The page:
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The 9 Estate Planning Documents You Should Organize Now

Estate Planning DocumentsEstate planning often becomes one of those “to do” items that gets pushed down the priority list. But when you work hard every day to create a lasting legacy for your family, you should be making sure that important estate planning documents are created and maintained so your legacy will get passed down as you see fit.

Here are 9 estate planning documents you should organize right now:

  1. Will/trust: Simply stated, wills and trusts allow you to state how you want your property distributed upon your death. You can also name guardians for your children, provide for pets and name a trusted person (executor) to carry out the terms of your will or trust.
  1. Power of attorney: If you become incapacitated for any reason, your named power of attorney can make decisions on your behalf. This person will have the legal authority to handle financial, health care and guardian decisions for you or your children as well as handle everyday affairs.
  1. Living will: A living will allows you to state your medical treatment wishes in the event you are not able to do so. For example, if you do not wish to be placed on life support, this can be stated in a living will so your family does not have to make this difficult decision for you.
  1. Organ donation: If you wish to donate an organ or part of an organ to help save another person’s life after your death, this should be known by your loved ones. You can learn how organ donation works and register online at Donate Life America.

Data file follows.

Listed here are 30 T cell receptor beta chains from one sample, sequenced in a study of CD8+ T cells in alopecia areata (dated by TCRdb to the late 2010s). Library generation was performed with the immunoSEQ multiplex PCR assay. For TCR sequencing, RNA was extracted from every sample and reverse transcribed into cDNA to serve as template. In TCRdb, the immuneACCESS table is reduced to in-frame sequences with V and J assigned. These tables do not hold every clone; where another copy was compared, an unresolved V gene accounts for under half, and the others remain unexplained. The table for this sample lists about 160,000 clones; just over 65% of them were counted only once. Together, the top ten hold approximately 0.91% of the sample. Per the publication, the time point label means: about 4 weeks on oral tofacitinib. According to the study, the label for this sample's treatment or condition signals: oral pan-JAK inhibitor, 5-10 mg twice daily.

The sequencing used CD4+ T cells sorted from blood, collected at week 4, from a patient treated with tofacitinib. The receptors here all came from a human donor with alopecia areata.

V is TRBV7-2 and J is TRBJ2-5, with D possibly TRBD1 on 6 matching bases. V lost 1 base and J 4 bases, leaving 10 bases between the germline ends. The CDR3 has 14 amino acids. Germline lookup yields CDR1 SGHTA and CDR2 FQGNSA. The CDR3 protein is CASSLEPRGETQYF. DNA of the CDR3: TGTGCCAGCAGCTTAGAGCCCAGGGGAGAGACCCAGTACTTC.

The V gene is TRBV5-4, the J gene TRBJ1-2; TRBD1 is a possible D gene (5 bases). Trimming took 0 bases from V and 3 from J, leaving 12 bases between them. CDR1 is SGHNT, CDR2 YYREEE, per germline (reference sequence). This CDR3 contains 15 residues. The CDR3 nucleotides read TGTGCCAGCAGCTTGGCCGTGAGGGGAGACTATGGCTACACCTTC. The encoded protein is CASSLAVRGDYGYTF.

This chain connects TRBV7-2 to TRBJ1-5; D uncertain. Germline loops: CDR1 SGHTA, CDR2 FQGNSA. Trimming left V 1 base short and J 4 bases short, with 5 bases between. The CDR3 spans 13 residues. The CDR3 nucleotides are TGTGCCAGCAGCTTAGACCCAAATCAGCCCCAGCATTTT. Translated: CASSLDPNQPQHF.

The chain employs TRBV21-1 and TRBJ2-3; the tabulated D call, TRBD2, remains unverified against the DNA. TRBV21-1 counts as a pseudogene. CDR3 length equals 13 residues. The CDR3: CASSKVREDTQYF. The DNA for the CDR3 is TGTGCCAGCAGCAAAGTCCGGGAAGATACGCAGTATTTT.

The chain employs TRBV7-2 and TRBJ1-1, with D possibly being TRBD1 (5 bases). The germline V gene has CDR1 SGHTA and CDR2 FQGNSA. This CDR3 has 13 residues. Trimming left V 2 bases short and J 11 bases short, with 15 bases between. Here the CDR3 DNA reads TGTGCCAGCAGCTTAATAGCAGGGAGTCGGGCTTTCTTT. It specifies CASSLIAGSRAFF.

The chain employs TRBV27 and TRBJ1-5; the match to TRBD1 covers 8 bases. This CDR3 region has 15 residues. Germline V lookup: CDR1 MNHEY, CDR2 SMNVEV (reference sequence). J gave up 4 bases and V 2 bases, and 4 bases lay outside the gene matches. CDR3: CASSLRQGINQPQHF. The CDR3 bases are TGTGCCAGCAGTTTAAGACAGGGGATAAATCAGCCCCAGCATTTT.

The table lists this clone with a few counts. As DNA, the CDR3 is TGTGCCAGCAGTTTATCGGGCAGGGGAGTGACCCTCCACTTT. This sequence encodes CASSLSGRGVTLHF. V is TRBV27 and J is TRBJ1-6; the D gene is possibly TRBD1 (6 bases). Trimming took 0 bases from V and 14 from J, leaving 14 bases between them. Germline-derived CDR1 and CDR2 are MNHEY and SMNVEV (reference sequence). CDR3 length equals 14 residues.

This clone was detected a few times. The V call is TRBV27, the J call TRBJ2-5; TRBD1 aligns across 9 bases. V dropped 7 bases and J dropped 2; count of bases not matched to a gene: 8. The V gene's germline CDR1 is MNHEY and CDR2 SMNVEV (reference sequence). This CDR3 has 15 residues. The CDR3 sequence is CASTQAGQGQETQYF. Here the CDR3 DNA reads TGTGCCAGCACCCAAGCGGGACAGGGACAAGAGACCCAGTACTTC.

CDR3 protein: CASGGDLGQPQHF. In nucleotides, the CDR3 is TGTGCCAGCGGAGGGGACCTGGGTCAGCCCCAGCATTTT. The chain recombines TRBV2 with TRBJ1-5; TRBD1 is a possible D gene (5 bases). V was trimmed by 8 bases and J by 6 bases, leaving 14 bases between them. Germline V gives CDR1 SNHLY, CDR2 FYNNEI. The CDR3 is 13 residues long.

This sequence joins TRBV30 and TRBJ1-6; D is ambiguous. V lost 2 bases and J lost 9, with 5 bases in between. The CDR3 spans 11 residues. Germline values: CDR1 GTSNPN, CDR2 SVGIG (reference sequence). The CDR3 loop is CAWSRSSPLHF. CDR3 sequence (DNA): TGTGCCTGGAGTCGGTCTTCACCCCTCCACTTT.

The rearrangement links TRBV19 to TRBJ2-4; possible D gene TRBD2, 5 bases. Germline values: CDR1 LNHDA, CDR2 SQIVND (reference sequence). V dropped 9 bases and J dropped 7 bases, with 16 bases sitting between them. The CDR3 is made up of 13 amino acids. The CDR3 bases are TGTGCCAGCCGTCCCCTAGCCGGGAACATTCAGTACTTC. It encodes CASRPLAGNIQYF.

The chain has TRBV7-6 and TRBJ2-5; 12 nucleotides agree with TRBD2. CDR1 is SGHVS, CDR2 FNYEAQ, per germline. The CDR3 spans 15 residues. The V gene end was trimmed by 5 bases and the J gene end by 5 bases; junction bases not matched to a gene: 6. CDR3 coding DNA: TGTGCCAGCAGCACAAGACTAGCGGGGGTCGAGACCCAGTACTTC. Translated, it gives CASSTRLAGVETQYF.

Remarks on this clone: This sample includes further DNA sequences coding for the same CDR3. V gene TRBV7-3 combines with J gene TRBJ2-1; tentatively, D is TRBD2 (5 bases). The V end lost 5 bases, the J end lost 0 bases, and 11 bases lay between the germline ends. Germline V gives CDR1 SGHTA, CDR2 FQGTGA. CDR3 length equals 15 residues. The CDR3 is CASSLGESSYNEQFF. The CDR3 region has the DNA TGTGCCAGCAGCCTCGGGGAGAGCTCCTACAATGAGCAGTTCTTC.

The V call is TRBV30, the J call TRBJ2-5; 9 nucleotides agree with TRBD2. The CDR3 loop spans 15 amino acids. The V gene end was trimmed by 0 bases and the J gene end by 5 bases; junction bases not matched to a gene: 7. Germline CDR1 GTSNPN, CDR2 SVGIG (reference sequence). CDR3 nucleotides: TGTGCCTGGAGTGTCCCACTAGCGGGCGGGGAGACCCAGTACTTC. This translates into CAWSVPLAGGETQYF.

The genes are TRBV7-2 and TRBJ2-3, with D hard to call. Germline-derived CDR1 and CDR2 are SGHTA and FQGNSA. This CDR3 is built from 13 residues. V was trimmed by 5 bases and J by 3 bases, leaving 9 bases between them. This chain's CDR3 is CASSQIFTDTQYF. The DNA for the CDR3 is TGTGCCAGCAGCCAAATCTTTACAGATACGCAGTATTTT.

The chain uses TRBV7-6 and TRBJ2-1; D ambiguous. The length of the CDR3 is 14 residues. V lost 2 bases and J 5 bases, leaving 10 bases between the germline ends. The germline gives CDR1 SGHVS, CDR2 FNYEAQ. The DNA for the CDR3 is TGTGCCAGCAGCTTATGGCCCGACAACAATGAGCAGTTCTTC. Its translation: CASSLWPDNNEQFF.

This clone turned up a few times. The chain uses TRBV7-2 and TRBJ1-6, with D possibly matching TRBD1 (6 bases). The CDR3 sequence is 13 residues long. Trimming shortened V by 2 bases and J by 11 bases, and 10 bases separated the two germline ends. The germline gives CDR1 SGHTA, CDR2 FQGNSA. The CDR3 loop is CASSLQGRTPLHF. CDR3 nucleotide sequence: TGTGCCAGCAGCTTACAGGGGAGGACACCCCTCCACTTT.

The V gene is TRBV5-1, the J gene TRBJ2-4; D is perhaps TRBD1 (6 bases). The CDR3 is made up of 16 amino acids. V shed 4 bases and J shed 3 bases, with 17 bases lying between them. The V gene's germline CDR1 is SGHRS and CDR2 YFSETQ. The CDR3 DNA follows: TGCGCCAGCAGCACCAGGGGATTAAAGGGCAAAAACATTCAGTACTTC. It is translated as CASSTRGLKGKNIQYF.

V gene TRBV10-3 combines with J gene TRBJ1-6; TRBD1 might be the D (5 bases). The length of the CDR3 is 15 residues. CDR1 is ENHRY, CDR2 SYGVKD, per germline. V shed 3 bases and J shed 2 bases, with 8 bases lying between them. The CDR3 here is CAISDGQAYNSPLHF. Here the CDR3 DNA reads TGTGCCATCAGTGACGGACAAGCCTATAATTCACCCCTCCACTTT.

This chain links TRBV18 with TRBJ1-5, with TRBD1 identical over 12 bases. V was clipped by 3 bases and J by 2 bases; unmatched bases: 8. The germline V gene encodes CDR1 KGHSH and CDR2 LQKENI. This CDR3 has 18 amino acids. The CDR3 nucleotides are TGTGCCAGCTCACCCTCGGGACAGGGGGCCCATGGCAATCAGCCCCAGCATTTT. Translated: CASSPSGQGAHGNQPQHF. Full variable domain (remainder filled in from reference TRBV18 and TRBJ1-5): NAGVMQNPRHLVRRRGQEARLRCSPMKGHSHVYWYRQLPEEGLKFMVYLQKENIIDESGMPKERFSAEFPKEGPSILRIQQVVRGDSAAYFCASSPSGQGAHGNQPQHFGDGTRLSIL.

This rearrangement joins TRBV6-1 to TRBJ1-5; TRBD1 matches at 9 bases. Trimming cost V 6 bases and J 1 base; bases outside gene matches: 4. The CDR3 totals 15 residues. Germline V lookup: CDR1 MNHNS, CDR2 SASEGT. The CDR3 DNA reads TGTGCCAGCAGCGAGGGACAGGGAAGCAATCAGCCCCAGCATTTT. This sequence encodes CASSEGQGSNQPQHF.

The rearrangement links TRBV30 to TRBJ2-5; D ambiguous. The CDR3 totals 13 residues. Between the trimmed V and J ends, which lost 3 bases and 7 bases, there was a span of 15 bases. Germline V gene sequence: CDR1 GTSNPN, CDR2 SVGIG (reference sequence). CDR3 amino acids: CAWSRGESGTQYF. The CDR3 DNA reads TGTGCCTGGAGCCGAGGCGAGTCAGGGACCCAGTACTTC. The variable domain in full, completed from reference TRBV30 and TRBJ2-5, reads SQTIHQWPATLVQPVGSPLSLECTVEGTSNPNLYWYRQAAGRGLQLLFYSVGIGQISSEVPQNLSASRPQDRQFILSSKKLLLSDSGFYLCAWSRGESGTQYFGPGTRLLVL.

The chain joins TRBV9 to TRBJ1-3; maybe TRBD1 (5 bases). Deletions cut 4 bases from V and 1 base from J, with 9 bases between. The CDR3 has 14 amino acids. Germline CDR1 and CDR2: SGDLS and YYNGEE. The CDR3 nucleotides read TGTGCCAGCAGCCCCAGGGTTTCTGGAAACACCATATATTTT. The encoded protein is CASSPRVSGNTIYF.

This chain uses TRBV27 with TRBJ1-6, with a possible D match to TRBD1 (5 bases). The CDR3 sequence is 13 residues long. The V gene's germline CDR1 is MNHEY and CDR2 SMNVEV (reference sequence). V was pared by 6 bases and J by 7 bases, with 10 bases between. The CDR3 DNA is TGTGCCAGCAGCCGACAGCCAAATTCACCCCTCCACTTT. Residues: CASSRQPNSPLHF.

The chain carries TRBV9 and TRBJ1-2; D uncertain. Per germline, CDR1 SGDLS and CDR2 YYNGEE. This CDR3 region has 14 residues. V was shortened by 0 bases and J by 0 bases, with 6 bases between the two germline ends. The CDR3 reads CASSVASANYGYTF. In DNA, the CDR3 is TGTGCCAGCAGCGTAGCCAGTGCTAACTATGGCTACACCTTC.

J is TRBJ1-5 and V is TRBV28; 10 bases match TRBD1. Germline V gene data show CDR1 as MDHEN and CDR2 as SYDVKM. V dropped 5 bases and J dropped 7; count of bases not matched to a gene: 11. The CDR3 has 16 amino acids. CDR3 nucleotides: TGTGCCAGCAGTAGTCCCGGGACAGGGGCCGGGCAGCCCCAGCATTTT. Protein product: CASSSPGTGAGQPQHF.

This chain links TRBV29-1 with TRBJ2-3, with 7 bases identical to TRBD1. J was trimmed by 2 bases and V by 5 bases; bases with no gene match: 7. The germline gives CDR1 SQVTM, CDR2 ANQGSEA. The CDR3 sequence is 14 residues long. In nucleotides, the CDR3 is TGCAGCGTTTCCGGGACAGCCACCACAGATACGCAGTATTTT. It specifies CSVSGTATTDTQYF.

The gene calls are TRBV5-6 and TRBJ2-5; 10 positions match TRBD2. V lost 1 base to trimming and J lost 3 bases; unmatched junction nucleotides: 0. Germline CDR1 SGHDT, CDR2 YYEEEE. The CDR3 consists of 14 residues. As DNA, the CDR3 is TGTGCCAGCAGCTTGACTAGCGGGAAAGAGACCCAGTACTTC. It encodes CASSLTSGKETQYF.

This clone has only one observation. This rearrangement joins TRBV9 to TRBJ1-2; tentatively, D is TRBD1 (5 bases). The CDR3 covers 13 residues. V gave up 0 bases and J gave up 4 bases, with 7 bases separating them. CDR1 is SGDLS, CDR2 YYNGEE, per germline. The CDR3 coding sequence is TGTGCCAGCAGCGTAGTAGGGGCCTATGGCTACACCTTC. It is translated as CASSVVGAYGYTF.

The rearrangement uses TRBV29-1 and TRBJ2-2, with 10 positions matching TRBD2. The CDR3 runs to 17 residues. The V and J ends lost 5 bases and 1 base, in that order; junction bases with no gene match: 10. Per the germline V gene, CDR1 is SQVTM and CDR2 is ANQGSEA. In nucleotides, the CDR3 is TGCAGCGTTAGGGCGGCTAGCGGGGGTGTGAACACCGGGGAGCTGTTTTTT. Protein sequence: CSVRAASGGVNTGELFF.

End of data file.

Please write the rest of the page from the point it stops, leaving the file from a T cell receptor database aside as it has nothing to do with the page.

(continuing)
1. Burial/cremation wishes: You can help simplify the memorial service preparation process for your family by clearly stating whether you would like to be buried or cremated. You can also provide details of when, how and where you would like your memorial service.
  1. Employment: Your family should have access to all of your current employment information, including the beneficiaries you have listed for current and past employer benefit plans.
  1. Life insurance policies: If you have set up life insurance or other types of insurance policies, make a comprehensive list of the plan documents including coverage and beneficiaries so your family or executor can easily access the information.
  1. Retirement plans/pensions: These plans can be from current or past employers, so make sure your family or executor has access to all the plans and their details and beneficiary information.
  1. Passwords: To access some of your stored information, your family or executor may need your passwords and PIN information. You may wish to keep these in a safe deposit box for security reasons.

To complete and maintain this detailed information it is advisable to hire an estate planning attorney for experienced help. At The Brown Law Firm we can help you create estate planning documents in Denver. Don’t wait to put these “peace of mind” documents in place. Contact us today.